Most people that read regularly know or at least recognize this book. I was lucky to not know much about it, other than it sold a lot of copies, before I read page 1. Rather than spoil any interest, I'll avoid any description of the text (not that it would matter much, this thing has devolved into "I like this, etc." and "I hate this other thing, etc.").

The library in the school I work at has a lot of books it needs to inventory. This is one of them. The librarian invited me to read any of these books and to give him a basic description. I gladly said sure. I borrowed this book on Friday. I began it on the bus ride home. I picked it up again Saturday at work and ignored the clientele of the bar in order to finish it.

Sunday, February 03, 2008

Hot Dog

Some of the lyrics for the theme to "The Patty Duke Show"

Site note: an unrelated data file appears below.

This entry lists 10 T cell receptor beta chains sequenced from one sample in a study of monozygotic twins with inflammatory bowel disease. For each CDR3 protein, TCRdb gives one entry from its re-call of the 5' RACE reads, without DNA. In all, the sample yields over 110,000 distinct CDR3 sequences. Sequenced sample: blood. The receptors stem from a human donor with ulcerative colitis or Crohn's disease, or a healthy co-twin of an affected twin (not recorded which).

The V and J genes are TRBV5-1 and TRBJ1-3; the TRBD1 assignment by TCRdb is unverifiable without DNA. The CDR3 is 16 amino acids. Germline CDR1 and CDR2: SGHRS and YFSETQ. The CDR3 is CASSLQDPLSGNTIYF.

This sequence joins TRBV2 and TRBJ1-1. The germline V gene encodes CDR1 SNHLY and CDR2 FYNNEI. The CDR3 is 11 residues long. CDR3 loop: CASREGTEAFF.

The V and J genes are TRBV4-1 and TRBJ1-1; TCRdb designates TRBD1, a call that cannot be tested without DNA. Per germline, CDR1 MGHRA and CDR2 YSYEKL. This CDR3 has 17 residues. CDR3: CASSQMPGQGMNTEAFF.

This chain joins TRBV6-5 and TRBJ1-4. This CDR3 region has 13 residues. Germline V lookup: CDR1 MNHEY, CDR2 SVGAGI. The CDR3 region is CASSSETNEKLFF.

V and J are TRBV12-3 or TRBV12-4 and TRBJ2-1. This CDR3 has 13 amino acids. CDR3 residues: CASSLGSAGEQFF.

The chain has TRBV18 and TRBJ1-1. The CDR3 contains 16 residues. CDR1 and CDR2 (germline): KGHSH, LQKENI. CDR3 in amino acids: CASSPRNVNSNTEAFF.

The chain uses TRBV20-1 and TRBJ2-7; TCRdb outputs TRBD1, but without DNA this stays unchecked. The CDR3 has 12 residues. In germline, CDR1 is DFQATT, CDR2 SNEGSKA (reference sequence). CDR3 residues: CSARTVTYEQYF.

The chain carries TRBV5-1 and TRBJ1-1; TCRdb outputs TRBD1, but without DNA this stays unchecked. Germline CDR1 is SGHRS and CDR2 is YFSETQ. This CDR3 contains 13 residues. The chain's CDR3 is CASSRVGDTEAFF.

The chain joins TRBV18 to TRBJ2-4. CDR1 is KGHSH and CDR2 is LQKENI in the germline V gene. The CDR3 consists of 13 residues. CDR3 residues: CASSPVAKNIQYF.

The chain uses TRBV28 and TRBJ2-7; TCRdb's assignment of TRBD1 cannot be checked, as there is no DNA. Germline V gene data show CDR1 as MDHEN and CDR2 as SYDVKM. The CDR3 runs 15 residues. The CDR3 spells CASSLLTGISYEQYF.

Our Patty loves to rock and roll,
A hot dog makes her lose control

20. "Trailer Park Boys: The Movie"
"Trailer Park Boys" is a television show based in Canada. I caught some episodes of it while in Amsterdam. I enjoyed the show quite a bit. The show airs on BBC America but I don't have BBC America so the film will have to do.

It's funny and I laughed a lot.

"The New York Times" reviewer gave it one star. I like it even more.

19. "Sweeney Todd: The Demon Barber of Fleet Street"
Kelsey didn't like that Mr. Burton left out the chorus piece. She also thought his common-law wife or whatever wasn't that good. She also thought Mr. Depp was ideal for the role, that no other actor could have done as good as job.

I didn't care that the chorus was left out. I thought Helena Bonham Carter was good. I thought Colin Farrel and Robert Carlyle could have been a good Sweeney Todd.

The movie is worth seeing but not nearly as great as the press makes it out to be. Maybe I'm just bored of Tim Burton.

18. "The Squid and the Whale"
I did not like this film. The story is weak. The performances are excellent, specifically William Baldwin. It's a waste of talent.

Why do people like this film? Is it because Wes Anderson produced it? Is it the indie rock poster? Fuck it. I want a hot dog and a story that doesn't involve a drunk 10 year old and a teenager based on Woody Allen.